Known as one of the most beautiful squares in Rome, make sure to check out Piazza del Campidoglio. Believe it or not, the square was designed by Michaelangelo, although because the execution of the square took so long, little was actually done during his lifetime. Workers continued his vision of the square, which was finally completed in the 17th century.

The front of Capitoline Museums in Rome are super Instagrammable

18. Rome Free Sunday

On the first Sunday of the month, many museums and sites can be visited for free in Rome. The kicker, the museums and archeological sites are owned by different organizations in Rome, so it can be a little difficult to know who is participating. 

Pre-pandemic, the Colosseum, the Vatican, Palantine Hill, and other notable sites were a part of Rome Free Sunday, but it doesn’t seem to be the case anymore. 

However, it was recently announced that Rome Civic Museums will be participating. So if you happen to be visiting Rome on the first Sunday, you can expect to see some of the below places/museums for free.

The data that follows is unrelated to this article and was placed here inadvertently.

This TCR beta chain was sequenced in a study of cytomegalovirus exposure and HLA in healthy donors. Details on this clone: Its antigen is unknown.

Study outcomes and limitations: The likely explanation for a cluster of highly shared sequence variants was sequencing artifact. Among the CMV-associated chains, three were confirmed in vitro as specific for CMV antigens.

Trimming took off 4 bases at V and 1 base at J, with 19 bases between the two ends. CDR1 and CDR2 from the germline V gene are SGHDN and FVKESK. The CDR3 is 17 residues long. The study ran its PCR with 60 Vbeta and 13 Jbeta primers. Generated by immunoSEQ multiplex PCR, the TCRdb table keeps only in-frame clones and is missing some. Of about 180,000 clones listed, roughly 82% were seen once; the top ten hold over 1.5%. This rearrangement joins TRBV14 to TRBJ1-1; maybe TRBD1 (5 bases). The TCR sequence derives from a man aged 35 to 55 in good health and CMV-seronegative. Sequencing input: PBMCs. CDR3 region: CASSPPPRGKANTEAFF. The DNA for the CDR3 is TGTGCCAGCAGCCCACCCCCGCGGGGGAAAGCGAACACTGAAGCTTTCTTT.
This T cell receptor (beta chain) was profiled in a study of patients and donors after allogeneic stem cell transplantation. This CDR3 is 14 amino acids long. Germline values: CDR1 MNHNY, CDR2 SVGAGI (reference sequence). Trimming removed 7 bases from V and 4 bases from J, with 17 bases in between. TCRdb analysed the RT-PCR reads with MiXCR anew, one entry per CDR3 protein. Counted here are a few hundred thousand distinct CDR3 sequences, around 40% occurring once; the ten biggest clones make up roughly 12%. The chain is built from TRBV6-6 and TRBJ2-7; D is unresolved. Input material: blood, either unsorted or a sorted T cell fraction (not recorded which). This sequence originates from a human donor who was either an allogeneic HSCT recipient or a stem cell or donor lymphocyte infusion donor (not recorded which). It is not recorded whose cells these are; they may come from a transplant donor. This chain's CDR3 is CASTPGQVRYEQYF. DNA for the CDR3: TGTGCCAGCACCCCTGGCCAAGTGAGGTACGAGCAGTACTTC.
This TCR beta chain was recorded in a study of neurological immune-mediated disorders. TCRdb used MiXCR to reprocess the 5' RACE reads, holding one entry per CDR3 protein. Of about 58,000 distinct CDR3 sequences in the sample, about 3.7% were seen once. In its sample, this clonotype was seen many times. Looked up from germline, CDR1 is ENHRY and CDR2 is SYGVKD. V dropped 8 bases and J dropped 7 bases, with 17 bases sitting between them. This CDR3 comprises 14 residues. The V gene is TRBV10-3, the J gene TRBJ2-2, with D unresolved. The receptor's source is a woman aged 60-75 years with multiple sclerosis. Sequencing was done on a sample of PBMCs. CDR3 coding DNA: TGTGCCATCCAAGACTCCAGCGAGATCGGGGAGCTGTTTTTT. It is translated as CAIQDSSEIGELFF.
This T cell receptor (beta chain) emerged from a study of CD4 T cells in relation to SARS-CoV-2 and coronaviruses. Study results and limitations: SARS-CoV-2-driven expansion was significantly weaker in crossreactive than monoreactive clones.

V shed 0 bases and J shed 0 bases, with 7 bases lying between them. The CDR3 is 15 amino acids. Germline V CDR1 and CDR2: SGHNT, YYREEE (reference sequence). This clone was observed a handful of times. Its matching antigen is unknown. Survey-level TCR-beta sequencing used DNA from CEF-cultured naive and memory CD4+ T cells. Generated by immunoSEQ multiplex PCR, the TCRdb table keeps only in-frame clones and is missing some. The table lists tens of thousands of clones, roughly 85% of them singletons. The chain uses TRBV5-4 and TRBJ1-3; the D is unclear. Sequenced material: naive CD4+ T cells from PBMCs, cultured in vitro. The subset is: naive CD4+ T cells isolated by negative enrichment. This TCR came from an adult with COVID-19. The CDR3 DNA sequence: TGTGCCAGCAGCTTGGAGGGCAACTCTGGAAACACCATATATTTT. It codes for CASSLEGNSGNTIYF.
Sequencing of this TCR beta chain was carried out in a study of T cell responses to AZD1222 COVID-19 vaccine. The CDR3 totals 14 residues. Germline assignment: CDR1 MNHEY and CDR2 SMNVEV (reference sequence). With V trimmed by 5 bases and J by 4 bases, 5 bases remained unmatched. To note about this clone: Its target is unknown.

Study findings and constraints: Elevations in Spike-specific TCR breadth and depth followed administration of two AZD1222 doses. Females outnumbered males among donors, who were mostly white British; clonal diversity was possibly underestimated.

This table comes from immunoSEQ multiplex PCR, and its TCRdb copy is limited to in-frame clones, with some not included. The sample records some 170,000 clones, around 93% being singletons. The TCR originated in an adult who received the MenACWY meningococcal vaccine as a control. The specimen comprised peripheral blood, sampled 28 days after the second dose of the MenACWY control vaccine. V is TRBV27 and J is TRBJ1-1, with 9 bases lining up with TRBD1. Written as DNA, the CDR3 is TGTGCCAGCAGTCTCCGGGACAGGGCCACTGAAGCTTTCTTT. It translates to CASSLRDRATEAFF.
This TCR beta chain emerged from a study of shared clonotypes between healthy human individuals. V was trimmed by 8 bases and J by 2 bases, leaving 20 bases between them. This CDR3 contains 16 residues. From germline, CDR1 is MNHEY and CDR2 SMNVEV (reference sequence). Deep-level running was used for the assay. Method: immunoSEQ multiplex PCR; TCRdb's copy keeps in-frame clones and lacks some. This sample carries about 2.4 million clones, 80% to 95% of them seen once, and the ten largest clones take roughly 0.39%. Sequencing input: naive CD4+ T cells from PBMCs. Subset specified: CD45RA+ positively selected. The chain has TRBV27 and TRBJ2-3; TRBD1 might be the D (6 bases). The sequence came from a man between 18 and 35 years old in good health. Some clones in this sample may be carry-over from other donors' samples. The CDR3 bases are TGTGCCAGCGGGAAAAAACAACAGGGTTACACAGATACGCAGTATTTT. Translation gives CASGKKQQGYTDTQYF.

Additionally, the Vatican Museums offer free admission on the last Sunday of the month from 9 AM – 12:30 PM.

  • Capitoline Museums
  • The Trajan’s Markets
  • Museum of the Imperial Forums
  • The Ara Pacis Museum, the Centrale Montemartini
  • The Gallery of Modern Art
  • The Giovanni Barracco Museum of Ancient Sculpture
  • The Carlo Bilotti Museum Villa Borghese Orangery & The Pietro Canonica Museum in Villa Borghese
Outside the Roman Vatican in Italy with views of the garden and top of the Cathedral. Make sure to visit the Vatican with 4 days in Rome
Garden at the Vatican

19. Stroll Down the Appia Antica

Another fun and budget-friendly thing to do in Rome is to stroll down Appia Way, known as one of Rome’s oldest roads. Named after Consul Appius Claudius Caecus, it was constructed in 312 BCE. A walk down any stretch of the road will greet you with giant cobblestones and Roman Ruins. 

20. Explore The Trastevere Neighborhood

Known as a more under-the-radar neighborhood, the Trastevere neighborhood offers charming alleys covered in draping plants. Some things to do around the area for free are seeing the The Basilica of Santa Maria in Trastevere, The Fontana dell’Acqua Paola, and the Basilica Santa Cecilia in Trastevere.